I tend to resist holidays that are construed by purveyors of greetings cards, florists, and chocolate makers. Sentimental gushes of appreciation leave me in a state of shock and awe. Why is it considered important to honor mothers on May 8 (Mother’s Day falls on this date in the US)? I looked up the historical significance of this day, and couldn’t find any substantial information that convinced me of its importance. What then is the point?
That’s why, as I researched potential gift ideas for moms from Oxfam America Unwrapped this year, it struck me that I’m not the most ideal candidate for this role.
Still, I reflected on the holiday for a few days, and threw possible ideas on the white board of my skeptical mind. Seasonally, spring is a time of renewal and rebirth, connecting directly with motherhood. Ancient cultures celebrated women for their fertility, and the environmental angle is well established. We have only to say the words “Mother Earth” and images of abundance: lush forests, and streams teeming with fish spring up.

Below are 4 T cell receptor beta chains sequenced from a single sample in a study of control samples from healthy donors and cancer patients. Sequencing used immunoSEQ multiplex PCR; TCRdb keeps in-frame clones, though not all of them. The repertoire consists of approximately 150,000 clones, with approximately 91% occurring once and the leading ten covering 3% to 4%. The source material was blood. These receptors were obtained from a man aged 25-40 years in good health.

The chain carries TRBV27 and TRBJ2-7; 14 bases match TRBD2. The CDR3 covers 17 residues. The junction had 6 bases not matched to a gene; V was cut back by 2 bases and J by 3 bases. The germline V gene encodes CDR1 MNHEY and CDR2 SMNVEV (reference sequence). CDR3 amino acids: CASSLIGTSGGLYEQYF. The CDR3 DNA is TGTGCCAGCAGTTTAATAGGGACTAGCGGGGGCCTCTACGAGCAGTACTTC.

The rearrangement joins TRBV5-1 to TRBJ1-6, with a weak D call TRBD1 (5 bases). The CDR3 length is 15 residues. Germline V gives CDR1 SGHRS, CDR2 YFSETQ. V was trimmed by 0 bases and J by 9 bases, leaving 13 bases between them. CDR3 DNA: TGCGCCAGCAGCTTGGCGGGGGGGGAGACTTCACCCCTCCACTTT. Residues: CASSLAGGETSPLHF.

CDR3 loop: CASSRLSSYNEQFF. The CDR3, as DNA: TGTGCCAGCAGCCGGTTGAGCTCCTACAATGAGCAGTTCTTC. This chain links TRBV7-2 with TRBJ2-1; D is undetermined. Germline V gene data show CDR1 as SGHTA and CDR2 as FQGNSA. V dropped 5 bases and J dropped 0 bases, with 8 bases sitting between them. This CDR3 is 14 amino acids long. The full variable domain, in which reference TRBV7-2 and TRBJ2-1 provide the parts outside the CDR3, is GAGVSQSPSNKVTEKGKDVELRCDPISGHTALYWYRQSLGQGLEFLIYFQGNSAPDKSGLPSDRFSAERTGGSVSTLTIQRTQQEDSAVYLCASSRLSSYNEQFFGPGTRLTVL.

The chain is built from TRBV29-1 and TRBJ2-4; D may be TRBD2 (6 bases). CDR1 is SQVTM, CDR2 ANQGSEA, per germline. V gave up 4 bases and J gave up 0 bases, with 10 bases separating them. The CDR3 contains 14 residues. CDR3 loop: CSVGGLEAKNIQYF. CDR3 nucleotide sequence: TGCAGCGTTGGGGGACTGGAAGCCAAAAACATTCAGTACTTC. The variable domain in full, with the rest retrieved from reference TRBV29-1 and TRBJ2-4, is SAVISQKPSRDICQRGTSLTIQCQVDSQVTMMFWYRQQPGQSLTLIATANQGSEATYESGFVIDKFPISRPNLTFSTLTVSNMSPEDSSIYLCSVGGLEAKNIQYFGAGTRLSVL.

Most vital, however, and what convinced me of the importance of this holiday, were the stark facts about women and poverty:
Sixty-six percent of the world’s work falls on women’s shoulders, yet they earn only 10 percent of the world’s income. According to UNESCO, worldwide in 2008, nearly 800 million people over the age of 15 could neither read nor write—and two-thirds of them were women. Early pregnancy and childbirth are the leading causes of death among girls between the ages of 15 and 19 in developing countries, excluding China.
On a more personal note, my home country of India’s latest census reveals some shocking numbers, proving that years of rampant female infanticide have resulted in a skewed sex ratio. Currently, India has 914 girls under age 6 for every 1,000 boys. A decade ago, the ratio was 927 to 1,000. A recent piece in the Economist dissects these findings, which foretell a bleak future for India’s female children, and for the country’s overall approach to gender equality.
These statistics bring home the message that Mother’s Day is an opportunity to honor not just the women you know and love, but in effect, all women everywhere. I’m not suggesting that you buy a goat or children’s toys as presents for the billions of women on our planet, although if you’re super rich, don’t let me stop you.
But on a more realistic note, we can all aspire to send our wishes for Mother’s Day far and wide, and do whatever we can, to support women so that they can lift themselves out of the vicious cycle of poverty to lead more educated, secure, and empowered lives.